I got back just as winter resumed its white onslaught; back from “herding cats.” A number of years ago, a friend mentioned his attempt to gather fraternity friends for a golf tournament was like herding cats. The phrase can be used for various venues.
When I was a young lad, our family acquired a cat. My sister had “passed” and Mom thought something cuddly would be good for we kids. Dad named her Jezebel. I could have cuddled all of my turtles for as much “love” old Jezebel displayed. Scratching was her style. Throw in a bite or three.
Dad thought he could “dog walk” her for exercise. Where he came up with this idea I have no clue. But he was determined. So was the cat. He’d hold her legs while he attached the harness and leash. Mattered not that she was uncooperative. Dad was old Navy! Orders were orders. The cat would WALK.
She never walked, she dragged; claws ripping into the asphalt as Dad yanked her to the corner and back. Neighbor’s curtains cracked and closed as the street watchers stayed alert for one of these excursions. (I loved those “walks.” No blood marks on my arms for a week after!) I learned a lesson! Don’t walk cats. Walk dogs. Or snakes, at least they slide.
Walking one dog can be therapeutic, two an event, and three or more a problem. Double up and you enter the twilight zone where anything can and will happen. Even with safeguards established.
I have been walking dogs since 7th grade. The breed is important but the number more so. The breed of preference is the Lab. Their ability for control and temperament to please underscore their walking attributes. It worked for many years. Even multiples. Then we (me, my wife and daughters) chose to wean ourselves from this workable formula and decided to underwrite a change in breeds. Erroneous thinking.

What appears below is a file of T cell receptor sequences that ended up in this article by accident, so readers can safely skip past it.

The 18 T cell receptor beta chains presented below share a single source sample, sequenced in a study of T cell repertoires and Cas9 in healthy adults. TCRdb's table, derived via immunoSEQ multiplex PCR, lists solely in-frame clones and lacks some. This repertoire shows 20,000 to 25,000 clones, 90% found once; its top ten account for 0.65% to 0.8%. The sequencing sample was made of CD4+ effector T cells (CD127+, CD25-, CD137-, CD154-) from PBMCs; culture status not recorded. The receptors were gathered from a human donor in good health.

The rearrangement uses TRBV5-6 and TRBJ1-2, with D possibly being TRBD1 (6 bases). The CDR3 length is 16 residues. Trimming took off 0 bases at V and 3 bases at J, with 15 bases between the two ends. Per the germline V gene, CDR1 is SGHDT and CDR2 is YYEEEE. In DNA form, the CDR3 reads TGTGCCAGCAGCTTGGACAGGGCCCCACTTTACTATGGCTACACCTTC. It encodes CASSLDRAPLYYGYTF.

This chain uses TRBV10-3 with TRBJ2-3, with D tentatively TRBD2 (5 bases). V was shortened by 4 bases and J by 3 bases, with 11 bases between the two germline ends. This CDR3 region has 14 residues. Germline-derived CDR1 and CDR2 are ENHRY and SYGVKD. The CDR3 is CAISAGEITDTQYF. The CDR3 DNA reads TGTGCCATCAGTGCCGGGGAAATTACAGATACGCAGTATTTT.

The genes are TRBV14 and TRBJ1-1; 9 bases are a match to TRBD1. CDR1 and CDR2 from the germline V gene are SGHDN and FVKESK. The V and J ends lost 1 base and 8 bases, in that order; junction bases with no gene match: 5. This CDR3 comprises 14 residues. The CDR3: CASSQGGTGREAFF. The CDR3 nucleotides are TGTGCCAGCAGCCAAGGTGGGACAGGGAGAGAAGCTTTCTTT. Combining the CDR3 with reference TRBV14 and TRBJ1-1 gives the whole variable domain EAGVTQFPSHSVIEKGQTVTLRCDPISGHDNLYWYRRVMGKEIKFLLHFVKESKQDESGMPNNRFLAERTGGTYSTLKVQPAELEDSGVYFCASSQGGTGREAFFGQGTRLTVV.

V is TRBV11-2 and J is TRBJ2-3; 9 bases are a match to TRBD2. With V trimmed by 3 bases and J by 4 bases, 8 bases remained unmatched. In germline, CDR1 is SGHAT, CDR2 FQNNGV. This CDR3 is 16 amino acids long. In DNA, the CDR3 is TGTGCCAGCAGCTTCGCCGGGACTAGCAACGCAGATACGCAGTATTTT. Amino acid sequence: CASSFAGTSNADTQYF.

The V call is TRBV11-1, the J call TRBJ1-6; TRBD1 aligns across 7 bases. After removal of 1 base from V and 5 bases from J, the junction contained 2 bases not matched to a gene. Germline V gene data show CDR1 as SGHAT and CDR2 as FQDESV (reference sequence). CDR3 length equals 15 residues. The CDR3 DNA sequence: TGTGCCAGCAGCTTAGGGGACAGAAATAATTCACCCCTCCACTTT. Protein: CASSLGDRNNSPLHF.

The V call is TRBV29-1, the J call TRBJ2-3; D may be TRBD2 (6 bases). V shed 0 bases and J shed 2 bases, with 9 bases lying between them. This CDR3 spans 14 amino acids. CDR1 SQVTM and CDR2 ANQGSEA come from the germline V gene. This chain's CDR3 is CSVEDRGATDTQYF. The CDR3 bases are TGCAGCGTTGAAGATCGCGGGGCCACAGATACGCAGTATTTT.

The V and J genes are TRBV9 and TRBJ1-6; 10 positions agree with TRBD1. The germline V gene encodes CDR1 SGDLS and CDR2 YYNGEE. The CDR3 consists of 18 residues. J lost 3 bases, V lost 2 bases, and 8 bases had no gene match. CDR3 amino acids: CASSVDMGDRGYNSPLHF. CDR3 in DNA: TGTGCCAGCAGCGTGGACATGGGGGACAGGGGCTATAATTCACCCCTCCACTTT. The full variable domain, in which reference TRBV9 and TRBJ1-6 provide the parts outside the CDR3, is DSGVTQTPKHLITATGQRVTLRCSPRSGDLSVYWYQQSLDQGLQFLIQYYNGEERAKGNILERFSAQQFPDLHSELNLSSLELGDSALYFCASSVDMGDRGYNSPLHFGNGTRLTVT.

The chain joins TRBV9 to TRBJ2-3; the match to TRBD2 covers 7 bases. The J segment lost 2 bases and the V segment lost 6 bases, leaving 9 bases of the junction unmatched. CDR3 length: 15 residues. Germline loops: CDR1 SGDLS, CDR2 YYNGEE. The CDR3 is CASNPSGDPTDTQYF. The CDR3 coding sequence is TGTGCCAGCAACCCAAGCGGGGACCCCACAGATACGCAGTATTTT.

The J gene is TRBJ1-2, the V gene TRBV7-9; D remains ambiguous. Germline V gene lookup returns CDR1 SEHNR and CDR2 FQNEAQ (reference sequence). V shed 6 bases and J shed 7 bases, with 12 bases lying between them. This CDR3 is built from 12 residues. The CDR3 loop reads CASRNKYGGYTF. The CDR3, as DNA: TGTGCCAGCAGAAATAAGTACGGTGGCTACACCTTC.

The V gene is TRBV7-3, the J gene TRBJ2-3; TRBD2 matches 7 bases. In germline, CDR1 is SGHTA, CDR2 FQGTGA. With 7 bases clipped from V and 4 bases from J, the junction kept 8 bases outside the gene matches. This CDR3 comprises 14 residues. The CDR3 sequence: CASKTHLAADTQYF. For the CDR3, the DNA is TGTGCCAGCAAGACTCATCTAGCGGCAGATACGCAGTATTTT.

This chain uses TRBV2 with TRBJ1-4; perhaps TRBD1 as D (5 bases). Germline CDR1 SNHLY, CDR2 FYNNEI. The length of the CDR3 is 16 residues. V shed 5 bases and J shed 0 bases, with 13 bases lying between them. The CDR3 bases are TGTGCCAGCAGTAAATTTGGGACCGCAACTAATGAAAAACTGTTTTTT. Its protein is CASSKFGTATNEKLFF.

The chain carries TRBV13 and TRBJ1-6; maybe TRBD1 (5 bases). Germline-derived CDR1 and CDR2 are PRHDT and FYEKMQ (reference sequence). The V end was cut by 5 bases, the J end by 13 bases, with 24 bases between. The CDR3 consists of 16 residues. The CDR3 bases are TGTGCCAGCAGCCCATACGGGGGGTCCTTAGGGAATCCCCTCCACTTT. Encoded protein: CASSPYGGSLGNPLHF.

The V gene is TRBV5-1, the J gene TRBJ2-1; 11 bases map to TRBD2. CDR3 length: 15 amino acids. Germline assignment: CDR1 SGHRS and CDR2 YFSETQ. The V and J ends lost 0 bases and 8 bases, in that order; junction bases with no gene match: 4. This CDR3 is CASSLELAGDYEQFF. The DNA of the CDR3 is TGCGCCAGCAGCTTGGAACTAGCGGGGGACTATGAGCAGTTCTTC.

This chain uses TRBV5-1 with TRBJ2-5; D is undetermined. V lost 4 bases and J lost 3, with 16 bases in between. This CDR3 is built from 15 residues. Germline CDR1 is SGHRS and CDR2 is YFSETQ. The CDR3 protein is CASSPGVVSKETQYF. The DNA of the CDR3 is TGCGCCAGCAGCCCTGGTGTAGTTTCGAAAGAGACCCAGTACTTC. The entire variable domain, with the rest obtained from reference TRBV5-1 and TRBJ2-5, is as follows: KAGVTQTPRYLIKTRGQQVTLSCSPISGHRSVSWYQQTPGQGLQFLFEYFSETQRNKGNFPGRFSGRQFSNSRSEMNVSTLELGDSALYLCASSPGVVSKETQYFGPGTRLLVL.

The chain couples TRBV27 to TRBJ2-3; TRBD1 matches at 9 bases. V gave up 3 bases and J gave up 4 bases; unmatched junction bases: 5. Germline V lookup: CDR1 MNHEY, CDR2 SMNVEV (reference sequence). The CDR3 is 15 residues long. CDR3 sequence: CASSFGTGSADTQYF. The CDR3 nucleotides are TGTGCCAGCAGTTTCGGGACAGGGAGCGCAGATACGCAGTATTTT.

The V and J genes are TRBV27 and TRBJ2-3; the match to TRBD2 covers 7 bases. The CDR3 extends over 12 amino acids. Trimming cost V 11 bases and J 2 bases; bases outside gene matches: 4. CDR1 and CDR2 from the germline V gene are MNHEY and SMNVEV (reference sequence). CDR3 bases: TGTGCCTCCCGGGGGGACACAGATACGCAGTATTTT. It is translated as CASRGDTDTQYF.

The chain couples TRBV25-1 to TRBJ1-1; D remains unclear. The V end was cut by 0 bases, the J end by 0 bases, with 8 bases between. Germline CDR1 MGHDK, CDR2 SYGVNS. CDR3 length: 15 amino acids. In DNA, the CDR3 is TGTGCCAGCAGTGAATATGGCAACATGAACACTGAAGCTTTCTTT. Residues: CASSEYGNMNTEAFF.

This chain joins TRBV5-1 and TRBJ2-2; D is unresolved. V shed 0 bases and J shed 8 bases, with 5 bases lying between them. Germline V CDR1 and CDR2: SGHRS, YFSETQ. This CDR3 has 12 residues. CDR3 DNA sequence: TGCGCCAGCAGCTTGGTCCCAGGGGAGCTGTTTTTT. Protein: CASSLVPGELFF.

We love our current menagerie, but now dog walking has morphed into cat herding. It is with thankfulness when I can look on a days venture into the unknown with mirth, always after the fact. On the walk itself I am too busy attempting to stay upright, maintain some mien of dignity, and make sure I come back with “all hands on deck!”
We shredded our guidelines of dog ownership by introducing two Pekinese, one Cane Corso, and added a “caboose,” an Australian Shepard.
The Pekinese are stubborn and irritable. The Italian Mastiff (Cane Corso) stubborn and skittish and the Shepard absolutely motivated to herd anything and everything while maintaining warp speed!
I claim none of them but get the joy to help pay/feed/and pick-up poop. I’m the designated driver, the morning exerciser. It’s good for me. Makes me get this snarled body out for some exercise. Yep, I get to tax myself physically, mentally and emotionally. And I do love these knuckleheads.
Pickles, the queen Peke, has to be harnessed and leashed. Think Lab then spin 180 degrees in temperament. Tommy Lee, the oldest son of Pickle’s one and only litter, is much nicer, but he can get into trouble. He gets harnessed. A leash garnishes my neck just in case. Evelyn Jane is my wife’s baby, the Mastiff, about 90 pounds of beauty…and obstinacy. She wears a coat for warmth which also acts as a flak jacket. Pink – she’s a girl. An incoming torpedo colored in white and brown can come at any time and from any direction. Light speed and closing. Jayce.